Reflecting back on these past six months, I can honestly say that I’ve learned quite a few things in regards to how to work through an injury.  One of which is seeing each challenge, obstacle or set-back in life, as a learning experience.  Yay – we all love learning experiences don’t we?!

Let’s start pre-injury.  What did I do wrong?  How could I have prevented this?  In hindsight, the answer came pretty easily: overtraining with no rest/recovery days.  We all know the sport we love can be addicting.  We love the community, the feeling you get after a WOD, setting PR’s… it was hard for me to take a day away from that.  I kept wanting more… I wanted to be stronger, faster, and better at the key skills we practice.  How was I going to get there taking a rest day, right?  WRONG.

And by the way, I knew that I SHOULD be taking rest days.  I thought my body could keep up and I kept telling myself “that will never happen to ME” …something I’m pretty sure some of you tell yourself to justify your lack of rest days.  I know now that rest days are just as important as training days, but I learned the hard way.  That’s why I wrote the blog about rest days which you can find at

Once diagnosed with the stress fracture, I tried to keep to my routine as much as possible, which meant still hitting my 5:00/6:00am class.  I justified it by telling myself that routine is a good thing, and this will keep me moving.  I tried to train around the injury in the beginning without taking any time off.  Bad decision.  I most likely extended my recovery time.  In hindsight, I should have taken several weeks completely off, focusing on rest and good nutrition, per the doctor’s instructions.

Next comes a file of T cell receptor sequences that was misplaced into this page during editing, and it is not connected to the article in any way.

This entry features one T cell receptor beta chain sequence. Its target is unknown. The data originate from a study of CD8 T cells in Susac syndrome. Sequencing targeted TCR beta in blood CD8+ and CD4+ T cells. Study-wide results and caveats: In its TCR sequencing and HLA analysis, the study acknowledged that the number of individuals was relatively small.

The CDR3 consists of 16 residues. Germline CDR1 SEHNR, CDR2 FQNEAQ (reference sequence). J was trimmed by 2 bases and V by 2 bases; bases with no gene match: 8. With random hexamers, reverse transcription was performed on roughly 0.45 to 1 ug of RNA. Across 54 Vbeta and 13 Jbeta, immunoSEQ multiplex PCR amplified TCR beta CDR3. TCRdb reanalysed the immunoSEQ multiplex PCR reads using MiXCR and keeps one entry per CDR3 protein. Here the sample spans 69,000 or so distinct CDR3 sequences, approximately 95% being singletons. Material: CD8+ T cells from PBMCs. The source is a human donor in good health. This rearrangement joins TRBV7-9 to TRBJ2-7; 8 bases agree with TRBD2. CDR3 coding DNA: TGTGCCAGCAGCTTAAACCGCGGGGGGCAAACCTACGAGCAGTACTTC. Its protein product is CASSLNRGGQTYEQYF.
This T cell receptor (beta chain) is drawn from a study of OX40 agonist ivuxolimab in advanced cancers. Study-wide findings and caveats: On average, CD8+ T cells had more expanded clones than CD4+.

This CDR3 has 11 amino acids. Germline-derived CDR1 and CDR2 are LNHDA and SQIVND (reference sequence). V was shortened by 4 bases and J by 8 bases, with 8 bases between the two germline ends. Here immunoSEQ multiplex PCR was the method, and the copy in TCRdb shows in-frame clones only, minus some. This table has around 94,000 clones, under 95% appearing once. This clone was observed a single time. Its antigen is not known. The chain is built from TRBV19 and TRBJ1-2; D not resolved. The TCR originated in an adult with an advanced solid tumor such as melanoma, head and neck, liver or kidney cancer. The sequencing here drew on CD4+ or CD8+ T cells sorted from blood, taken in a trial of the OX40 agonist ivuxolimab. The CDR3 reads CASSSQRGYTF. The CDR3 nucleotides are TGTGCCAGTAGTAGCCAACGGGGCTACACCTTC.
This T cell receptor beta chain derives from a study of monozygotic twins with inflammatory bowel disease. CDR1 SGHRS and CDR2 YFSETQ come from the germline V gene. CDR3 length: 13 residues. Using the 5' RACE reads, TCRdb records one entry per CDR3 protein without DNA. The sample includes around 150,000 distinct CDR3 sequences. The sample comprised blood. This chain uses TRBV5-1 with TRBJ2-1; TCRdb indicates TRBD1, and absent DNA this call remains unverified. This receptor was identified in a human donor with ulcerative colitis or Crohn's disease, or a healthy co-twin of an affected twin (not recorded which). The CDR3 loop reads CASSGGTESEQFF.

Of course training around an injury can be just fine, as long as you are doing it in a safe manner (always consult with your doctors and coaches first) but since I hadn’t taken a rest day in a while, it may have been a better idea for me to take a short break before starting to train around it.  This leads me to my next lesson…

Listen.  Listen to your body and your coaches; they care about you.  As a coach I know that if an athlete feels pain during a movement, they should stop the movement immediately and modify.  Always seek the advice of a coach when you are injured to make sure that your movements are safe and will not worsen your injury.  But then you have to listen to that advice!  Listen to your body and the people who want the best for you.  I did movements where I felt pain, and continued to do them.  I’m very stubborn and didn’t listen.  Lesson learned.